This article explores the shifting materiality and meanings of television as an exhibited object. To consider the fluctuating discourses involved in the display of analogue TV sets, the article critically examines how the object has been re-presented: aestheticized, interrogated, destabilised and reorganized as science, modernity, art, and media heritage. An interpretive approach drawing on Walter Benjamin and media archaeology is supported by archival sources. The term “analogue rupture” is introduced to critically assess the implications of, and discontinuities involved, in analogue television’s status as art and heritage. Digital media heritage discourses that invite us to regard obsolescence as inevitable progress are questioned.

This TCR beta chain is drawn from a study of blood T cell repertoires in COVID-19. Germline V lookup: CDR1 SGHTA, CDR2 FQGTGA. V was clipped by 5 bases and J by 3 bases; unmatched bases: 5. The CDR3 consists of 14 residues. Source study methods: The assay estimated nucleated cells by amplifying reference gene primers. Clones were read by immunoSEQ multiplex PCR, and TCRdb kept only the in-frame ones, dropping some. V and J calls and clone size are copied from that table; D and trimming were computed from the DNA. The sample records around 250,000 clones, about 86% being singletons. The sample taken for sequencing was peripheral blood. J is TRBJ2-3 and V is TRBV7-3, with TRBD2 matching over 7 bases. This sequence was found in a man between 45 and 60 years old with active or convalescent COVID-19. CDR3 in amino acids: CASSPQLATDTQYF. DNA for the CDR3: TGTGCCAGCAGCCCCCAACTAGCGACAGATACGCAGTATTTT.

analogue television, media obsolescence, media heritage, video art, television set design, media archaeology
Netherlands Institute for Sound and Vision
dx.doi.org/10.18146/2213-0969.2019.jethc166
VIEW Journal
Creative Commons Attribution-ShareAlike 4.0 International (CC BY-SA 4.0)
VIEW Journal of European Television History and Culture; Vol 8, No 15 (2019); 79-90

Chambers, Deborah. (2019). The Rise and Fall of the Analogue Television Set: From Modernity to Media Heritage. VIEW Journal, 8(15), 79–90. doi:10.18146/2213-0969.2019.jethc166